Young black women symbolise the effects of the inequalities of British society. They do well at school, contribute to society, are good efficient workers yet, as a group they consistently fail to secure the economic status and occupational prestige of their white counterparts. Heidi Safia Mirza, a black woman sociologist, charts the experience of a group of young black women as they leave school and enter the world of work, and investigates why black women suffer these injustices. She challenges the widely-held myth that young black women underachieve both at school and in the labour market, and provides evidence that goes beyond current notions of black female identity. She reveals the processes of inequality that, despite meritocratic ideals, persist in western society, shifting the emphasis from an analysis of identity towards an examination of the central role of social and economic disadvantage in the education system.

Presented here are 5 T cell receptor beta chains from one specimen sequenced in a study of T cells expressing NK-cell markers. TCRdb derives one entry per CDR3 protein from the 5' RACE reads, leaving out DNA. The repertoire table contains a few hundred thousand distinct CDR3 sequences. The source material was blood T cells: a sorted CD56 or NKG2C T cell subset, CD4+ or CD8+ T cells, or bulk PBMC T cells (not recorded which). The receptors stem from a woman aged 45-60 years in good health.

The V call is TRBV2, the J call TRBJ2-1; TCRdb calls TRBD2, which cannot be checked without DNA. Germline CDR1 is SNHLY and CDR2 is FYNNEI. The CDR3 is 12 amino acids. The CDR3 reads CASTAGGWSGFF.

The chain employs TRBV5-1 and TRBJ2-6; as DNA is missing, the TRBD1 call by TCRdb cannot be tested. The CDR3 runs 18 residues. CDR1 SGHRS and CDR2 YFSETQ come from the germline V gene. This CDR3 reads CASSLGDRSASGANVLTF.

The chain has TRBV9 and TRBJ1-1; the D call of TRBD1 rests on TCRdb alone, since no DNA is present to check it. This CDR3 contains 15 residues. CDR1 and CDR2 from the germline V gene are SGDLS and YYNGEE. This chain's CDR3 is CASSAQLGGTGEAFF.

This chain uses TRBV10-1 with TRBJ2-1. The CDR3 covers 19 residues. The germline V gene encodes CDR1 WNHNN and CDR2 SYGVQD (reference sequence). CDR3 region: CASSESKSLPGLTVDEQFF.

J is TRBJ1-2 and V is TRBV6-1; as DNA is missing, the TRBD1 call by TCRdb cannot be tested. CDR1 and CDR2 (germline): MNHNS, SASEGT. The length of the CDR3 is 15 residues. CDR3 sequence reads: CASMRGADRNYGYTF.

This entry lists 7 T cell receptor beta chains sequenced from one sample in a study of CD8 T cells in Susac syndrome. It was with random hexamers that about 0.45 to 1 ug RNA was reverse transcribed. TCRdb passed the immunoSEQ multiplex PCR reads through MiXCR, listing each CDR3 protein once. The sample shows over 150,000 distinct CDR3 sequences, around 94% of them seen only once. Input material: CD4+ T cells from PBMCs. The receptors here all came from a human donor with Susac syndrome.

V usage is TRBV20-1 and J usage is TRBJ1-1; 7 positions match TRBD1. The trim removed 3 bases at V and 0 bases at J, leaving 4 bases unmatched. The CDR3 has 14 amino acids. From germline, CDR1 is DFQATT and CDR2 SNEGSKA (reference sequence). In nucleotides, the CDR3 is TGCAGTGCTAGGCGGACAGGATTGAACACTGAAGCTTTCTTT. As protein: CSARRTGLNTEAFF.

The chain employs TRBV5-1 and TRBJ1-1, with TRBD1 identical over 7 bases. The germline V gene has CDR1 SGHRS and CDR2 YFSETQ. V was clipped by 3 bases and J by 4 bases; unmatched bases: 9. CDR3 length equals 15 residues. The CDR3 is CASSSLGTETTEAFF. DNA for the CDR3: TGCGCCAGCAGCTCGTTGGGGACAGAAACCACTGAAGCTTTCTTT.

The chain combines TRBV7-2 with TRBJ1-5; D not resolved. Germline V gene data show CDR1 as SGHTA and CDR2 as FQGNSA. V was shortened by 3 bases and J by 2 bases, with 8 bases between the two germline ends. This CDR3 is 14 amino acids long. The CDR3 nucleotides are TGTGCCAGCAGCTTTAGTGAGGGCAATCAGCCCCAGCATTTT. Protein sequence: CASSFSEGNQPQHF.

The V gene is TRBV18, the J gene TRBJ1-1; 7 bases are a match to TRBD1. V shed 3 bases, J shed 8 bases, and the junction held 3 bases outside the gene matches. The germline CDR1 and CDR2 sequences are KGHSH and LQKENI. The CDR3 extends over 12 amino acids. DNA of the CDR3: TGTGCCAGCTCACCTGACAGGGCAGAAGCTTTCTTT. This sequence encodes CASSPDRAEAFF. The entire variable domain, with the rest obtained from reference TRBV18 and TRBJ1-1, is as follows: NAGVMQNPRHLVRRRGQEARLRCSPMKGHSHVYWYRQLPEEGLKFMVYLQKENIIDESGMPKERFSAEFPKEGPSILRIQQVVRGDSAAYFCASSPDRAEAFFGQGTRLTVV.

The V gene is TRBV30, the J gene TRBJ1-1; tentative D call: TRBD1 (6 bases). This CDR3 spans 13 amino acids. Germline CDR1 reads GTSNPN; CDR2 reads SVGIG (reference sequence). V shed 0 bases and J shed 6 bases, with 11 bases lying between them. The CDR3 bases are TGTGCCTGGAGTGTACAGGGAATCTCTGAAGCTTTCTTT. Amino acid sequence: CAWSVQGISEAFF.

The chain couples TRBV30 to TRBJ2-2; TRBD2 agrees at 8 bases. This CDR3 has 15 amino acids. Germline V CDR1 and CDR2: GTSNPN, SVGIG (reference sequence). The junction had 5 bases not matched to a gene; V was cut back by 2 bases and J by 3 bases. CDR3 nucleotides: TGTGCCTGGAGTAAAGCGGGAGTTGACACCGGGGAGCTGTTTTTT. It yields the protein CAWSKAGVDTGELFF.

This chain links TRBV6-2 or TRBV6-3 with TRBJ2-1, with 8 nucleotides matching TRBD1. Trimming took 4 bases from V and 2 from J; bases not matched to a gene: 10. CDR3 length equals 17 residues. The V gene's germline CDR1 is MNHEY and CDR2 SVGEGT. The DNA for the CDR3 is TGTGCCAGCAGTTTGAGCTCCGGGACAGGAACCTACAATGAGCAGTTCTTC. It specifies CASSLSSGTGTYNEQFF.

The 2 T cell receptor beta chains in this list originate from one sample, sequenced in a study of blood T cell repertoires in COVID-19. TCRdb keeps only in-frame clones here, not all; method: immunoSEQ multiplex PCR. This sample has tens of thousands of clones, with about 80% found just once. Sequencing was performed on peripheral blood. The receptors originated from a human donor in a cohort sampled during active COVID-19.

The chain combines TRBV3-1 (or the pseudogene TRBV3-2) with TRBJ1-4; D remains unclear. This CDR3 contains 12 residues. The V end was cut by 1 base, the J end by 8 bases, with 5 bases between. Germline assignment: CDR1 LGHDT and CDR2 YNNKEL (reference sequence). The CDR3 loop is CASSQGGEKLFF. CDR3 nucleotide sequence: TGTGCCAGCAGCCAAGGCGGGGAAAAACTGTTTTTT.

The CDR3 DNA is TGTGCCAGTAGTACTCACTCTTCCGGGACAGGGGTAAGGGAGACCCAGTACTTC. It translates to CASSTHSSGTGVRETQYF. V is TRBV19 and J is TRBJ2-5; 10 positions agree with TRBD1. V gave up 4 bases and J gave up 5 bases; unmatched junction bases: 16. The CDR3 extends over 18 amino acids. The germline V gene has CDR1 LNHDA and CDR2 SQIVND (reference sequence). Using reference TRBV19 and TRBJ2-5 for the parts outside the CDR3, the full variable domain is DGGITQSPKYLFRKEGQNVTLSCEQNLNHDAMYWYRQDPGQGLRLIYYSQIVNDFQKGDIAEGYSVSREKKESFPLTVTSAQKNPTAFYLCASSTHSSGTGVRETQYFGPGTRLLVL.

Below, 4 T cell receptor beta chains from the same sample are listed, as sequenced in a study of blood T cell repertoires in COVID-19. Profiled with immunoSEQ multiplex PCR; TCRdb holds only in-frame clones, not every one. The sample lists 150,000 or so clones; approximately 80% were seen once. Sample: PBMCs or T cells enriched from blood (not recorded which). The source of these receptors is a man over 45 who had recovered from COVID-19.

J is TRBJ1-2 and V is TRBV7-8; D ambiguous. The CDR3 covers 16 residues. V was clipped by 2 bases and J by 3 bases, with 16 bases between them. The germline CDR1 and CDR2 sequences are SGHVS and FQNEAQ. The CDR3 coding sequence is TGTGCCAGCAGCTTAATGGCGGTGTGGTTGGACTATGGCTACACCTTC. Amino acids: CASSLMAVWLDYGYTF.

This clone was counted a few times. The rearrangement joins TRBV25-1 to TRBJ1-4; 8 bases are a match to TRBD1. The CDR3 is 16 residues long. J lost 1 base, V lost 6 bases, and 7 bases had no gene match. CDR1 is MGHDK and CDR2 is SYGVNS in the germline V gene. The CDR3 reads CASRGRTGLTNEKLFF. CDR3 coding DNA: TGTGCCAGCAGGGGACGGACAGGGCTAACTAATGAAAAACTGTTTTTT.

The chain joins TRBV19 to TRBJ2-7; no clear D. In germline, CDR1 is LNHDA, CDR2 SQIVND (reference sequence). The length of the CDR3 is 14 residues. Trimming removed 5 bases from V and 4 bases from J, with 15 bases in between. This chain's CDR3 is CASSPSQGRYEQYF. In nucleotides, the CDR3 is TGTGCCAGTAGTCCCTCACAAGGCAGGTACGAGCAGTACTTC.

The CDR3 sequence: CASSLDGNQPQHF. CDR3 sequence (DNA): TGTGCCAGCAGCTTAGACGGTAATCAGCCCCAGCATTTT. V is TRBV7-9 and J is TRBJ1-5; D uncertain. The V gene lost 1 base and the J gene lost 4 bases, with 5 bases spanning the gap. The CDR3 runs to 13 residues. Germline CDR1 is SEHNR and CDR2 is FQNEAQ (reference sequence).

Through a comparative study of research and writing from America, Britain and the Carribean, Young, Female and Black re-examines our present understanding of what is meant by educational underachievement, the black family and, in particluar, black womanhood in Britain.